After many delays, The Song Remains the Same finally had its world premiere at Cinema 1, Ritz Theatre, Manhattan on 20 October 1976. Proceeds from the night went to the Save the Children Fund. Guests who attended included Bad Company's Simon Kirke, Ron Wood, Mick Jagger, Mick Ronson, Linda Rondstadt, and Carly Simon. A lavish party was held at the Pierre Hotel afterwards. On 4 November 1976, the film was simultaneously screened at London's Warner West End and ABC Shaftesbury Avenue cinemas. Roy Harper, Alan Freeman, Billy Connolly, Rick Wakeman, and Paul and Linda McCartney attended with a press party held at the Floral Hall in Covent Garden. A major disappointment for the band was the lack of proper quadraphonic sound systems in most cinemas making the sound less than satisfactory for audiences.


The Song Remains the Same received mixed reviews by film and music critics. The band admitted it was not a great film but a statement on where they were at that point in time. At the box office, the film generated over US$10 million in earnings in the first 12 months. After it's run, it garnered a cult following with screenings at late night cinemas. Released on laserdisc and VHS shortly afterwards, it generated interest in new fans who had not seen the band before 1980, as it was the only official film document they could access.

The Song Remains the Same film poster 1976 Warner Bros

Track list

Track sequence:

  1. Mob Rubout
  2. Mob Town Credits
  3. Country Life ('Autumn Lake')
  4. 'Bron-Yr-Aur'
  5. 'Rock and Roll'
  6. 'Black Dog'
  7. 'Since I've Been Loving You'
  8. 'No Quarter'
  9. Who's Responsible?
  10. 'The Song Remains the Same'
  11. 'The Rain Song'
  12. Fire and Sword
  13. Capturing the Castle
  14. Not Quite Backstage Pass
  15. 'Dazed and Confused'
  16. Strung Out
  17. Magic in the Night
  18. Gate Crasher
  19. No Comment
  20. 'Stairway to Heaven'
  21. 'Moby Dick'
  22. Country Squire Bonham
  23. 'Heartbreaker'
  24. Grand Theft
  25. 'Whole Lotta Love'
  26. End Credits (w/ 'Stairway to Heaven')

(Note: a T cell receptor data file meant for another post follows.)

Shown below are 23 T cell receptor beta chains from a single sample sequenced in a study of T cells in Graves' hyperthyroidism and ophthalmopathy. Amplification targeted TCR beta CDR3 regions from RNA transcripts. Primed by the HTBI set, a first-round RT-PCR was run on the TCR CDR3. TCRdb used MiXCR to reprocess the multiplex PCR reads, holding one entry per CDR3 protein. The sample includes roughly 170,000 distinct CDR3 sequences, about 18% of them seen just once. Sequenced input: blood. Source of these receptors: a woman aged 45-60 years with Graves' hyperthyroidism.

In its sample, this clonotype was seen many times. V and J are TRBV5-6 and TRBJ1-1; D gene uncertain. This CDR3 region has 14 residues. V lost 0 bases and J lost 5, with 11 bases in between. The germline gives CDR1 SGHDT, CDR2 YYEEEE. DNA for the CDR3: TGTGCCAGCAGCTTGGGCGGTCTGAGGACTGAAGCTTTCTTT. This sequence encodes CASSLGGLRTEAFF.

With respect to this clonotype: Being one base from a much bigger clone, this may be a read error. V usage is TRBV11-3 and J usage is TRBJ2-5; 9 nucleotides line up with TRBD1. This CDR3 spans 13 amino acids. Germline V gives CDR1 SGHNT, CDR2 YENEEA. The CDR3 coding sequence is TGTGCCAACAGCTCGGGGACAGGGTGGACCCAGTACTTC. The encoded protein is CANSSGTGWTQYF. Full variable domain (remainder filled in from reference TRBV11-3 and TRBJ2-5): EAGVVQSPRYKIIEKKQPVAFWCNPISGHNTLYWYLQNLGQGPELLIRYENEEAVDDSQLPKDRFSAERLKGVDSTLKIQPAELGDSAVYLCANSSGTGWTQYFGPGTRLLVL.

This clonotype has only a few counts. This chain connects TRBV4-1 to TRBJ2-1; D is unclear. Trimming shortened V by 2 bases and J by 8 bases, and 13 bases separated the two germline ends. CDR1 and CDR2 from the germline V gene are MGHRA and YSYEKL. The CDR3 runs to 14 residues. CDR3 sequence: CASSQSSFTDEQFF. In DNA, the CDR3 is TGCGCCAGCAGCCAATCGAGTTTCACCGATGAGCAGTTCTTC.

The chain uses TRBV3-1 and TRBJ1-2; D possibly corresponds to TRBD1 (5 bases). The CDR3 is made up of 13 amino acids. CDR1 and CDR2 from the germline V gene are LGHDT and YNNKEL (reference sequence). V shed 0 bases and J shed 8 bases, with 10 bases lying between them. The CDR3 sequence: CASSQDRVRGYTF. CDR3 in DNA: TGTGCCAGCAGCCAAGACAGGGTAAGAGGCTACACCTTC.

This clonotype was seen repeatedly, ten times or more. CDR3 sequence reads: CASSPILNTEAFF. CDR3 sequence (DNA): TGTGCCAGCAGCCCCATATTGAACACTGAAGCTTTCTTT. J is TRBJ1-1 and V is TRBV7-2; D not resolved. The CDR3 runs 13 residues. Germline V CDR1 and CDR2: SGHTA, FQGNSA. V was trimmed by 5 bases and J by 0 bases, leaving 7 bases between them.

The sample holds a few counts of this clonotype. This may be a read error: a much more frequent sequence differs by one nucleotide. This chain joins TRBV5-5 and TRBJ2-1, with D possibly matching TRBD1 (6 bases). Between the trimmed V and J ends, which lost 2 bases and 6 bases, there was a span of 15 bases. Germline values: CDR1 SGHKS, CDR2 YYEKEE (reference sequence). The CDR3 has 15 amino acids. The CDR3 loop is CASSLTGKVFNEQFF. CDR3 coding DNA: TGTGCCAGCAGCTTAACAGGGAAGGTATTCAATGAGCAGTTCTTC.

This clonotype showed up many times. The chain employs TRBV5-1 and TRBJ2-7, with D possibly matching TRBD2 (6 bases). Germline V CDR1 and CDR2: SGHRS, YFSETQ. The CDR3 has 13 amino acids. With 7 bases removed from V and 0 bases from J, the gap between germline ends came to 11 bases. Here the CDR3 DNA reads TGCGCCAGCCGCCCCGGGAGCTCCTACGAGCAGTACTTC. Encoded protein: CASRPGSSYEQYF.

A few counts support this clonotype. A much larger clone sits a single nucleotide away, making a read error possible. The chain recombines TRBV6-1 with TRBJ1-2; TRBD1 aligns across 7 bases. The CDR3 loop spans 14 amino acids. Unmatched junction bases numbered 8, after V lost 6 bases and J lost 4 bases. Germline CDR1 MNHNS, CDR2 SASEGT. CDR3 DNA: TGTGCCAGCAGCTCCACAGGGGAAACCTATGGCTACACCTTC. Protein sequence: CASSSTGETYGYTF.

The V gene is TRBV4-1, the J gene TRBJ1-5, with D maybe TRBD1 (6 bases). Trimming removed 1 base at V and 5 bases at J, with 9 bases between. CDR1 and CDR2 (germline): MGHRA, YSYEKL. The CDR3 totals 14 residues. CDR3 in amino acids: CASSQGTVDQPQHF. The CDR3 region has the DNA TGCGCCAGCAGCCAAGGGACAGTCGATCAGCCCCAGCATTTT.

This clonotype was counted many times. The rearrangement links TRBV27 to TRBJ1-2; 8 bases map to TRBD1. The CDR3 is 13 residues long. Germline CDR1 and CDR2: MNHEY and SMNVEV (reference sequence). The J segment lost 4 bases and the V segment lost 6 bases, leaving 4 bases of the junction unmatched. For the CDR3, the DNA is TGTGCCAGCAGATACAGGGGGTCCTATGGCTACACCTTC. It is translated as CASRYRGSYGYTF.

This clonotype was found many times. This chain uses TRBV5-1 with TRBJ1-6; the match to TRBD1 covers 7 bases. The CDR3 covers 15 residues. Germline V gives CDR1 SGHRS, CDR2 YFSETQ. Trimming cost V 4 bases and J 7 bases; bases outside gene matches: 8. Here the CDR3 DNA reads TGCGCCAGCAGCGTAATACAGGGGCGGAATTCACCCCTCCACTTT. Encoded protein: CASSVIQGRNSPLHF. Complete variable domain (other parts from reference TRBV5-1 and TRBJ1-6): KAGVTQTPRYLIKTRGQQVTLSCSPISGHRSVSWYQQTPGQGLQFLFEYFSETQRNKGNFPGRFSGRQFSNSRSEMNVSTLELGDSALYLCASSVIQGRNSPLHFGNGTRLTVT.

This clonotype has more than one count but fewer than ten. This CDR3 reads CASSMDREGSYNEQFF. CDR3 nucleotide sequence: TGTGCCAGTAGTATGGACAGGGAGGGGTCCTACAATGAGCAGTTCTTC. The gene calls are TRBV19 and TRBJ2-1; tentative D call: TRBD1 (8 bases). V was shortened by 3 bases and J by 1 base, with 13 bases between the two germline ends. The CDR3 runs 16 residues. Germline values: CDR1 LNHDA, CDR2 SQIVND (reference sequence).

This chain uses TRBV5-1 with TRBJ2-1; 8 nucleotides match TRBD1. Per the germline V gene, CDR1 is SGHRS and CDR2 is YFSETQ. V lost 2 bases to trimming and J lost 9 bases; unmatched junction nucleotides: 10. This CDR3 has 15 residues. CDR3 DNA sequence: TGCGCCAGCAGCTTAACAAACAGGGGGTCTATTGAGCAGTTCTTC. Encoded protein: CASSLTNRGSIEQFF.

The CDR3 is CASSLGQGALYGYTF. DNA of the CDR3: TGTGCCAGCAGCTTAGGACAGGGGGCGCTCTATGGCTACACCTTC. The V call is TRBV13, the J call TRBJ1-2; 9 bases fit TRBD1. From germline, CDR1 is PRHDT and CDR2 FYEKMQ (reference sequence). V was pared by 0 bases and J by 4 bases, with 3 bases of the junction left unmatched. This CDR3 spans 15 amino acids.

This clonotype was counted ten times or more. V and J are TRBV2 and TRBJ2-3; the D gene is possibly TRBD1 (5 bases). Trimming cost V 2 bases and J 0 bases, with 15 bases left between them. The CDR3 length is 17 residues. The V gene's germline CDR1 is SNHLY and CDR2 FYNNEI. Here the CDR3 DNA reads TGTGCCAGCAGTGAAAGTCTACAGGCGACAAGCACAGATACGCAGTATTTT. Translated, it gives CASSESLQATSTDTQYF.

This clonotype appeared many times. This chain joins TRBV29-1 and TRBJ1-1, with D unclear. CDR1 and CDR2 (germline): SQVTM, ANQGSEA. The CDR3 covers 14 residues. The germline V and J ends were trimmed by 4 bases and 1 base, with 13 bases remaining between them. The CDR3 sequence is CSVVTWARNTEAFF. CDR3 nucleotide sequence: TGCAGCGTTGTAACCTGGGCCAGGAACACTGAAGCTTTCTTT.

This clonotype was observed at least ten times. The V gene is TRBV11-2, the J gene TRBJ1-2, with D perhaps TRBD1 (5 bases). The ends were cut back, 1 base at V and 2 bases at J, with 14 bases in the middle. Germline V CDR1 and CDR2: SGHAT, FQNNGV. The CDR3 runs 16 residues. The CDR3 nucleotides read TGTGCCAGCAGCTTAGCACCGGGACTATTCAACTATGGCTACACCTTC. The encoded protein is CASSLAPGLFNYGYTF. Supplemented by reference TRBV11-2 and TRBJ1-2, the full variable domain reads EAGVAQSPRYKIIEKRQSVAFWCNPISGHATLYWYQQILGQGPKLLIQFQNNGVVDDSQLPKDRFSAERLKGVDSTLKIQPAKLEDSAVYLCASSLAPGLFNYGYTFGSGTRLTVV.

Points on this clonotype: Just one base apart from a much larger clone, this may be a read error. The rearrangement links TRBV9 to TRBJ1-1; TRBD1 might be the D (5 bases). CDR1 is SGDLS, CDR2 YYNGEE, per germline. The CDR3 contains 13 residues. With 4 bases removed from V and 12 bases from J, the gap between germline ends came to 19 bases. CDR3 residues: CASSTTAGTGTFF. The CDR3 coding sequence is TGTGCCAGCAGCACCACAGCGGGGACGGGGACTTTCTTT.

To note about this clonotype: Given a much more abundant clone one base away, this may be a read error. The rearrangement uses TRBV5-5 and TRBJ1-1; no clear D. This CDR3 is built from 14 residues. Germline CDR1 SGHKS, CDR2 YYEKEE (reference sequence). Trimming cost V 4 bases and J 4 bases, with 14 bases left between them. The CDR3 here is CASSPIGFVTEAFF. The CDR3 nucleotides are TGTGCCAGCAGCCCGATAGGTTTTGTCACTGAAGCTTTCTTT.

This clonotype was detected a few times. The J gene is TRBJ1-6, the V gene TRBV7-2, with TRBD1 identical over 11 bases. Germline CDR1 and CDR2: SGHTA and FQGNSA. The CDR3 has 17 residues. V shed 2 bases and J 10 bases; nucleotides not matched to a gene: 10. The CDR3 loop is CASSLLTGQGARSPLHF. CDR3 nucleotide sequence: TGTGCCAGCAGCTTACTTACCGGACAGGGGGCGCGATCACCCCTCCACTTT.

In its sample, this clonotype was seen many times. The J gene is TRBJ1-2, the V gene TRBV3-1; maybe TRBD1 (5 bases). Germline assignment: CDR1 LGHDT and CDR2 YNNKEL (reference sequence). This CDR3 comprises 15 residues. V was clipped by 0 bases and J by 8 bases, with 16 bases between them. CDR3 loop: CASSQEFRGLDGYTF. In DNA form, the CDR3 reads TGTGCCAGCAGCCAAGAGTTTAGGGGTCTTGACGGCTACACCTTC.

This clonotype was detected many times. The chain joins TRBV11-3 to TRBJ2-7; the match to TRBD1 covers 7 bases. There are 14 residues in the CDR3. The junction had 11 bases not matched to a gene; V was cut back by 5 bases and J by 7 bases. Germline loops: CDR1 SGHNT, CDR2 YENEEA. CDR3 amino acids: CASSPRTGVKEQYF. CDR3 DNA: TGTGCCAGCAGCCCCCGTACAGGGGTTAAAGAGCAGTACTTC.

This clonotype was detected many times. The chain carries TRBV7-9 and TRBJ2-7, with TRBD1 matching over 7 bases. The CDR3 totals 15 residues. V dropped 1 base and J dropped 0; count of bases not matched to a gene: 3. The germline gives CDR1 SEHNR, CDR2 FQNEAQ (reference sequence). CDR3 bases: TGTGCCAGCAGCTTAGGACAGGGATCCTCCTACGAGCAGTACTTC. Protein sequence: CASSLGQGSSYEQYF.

Chart positions


  • Norwegian Music Chart (2003) 2
  • Finnish Music Chart (2005) 3
  • Italian FIMI Music DVD chart (2008) 18
  • Hungarian MAHASZ Top 20 DVDs Chart (2008) 1

Release history

  • US 1976 Warner Bros VHS NTSC 0853 9113 8938 
  • US 1976 Warner Bros LD 11389 
  • Japan 1976 Warner Bros LD 10WL-4 
  • Japan 1976 Warner Bros LD NJEL 11389 
  • UK 1984 Warner Bros VHS PAL PEV 61389 
  • Italy 1984 Warner Bros VHS PAL PIV 11389 
  • UK 1988 Warner Bros VHS PAL PES 61389 
  • US 1991 Warner Bros VHS NTSC630 027 0424 
  • US 1991 Warner Bros LD 0853 9113 8969 
  • US 1999 Warner Bros DVD 0853 9113 8921 
  • Spain 2000 Warner Bros DVD BoxDVD 11389 
  • US 2007 Warner Bros Double DVD Z1 72654 Special edition
  • US 2007 Warner Bros DVD Box 12569 83780 90 ST Collectors edition
  • US 2007 Warner Bros BL0853 9115 7113 
  • UK 2007 Warner Bros DVD Box 3000015364 Collectors edition
  • UK 2008 Warner Bros DVD Box SD-83780 Collectors edition




  • Jimmy Page - guitars, backing vocals, producer, sound editor, sound mixer
  • Robert Plant - vocals
  • John Paul Jones - bass guitar, keyboards
  • John Bonham - drums, percussion
  • Peter Grant - executive producer
  • Joe Massot - director
  • Peter Clifton - director
  • Ernie Day - camera operator
  • Robert Freeman - camera operator
  • David Gladwell - editor
  • Eddie Kramer - sound engineer
  • Shelly - special effects
  • Ian Knight - visual effects and lighting
  • Kirby Wyatt - visual effects and lighting
  • Brian Condliffe - technician
  • Mick Hinton - technician
  • Benji LeFevre - technician
  • Ray Thomas - technician
  • Steven Weiss - shoot trouble
  • Cameron Crowe - liner notes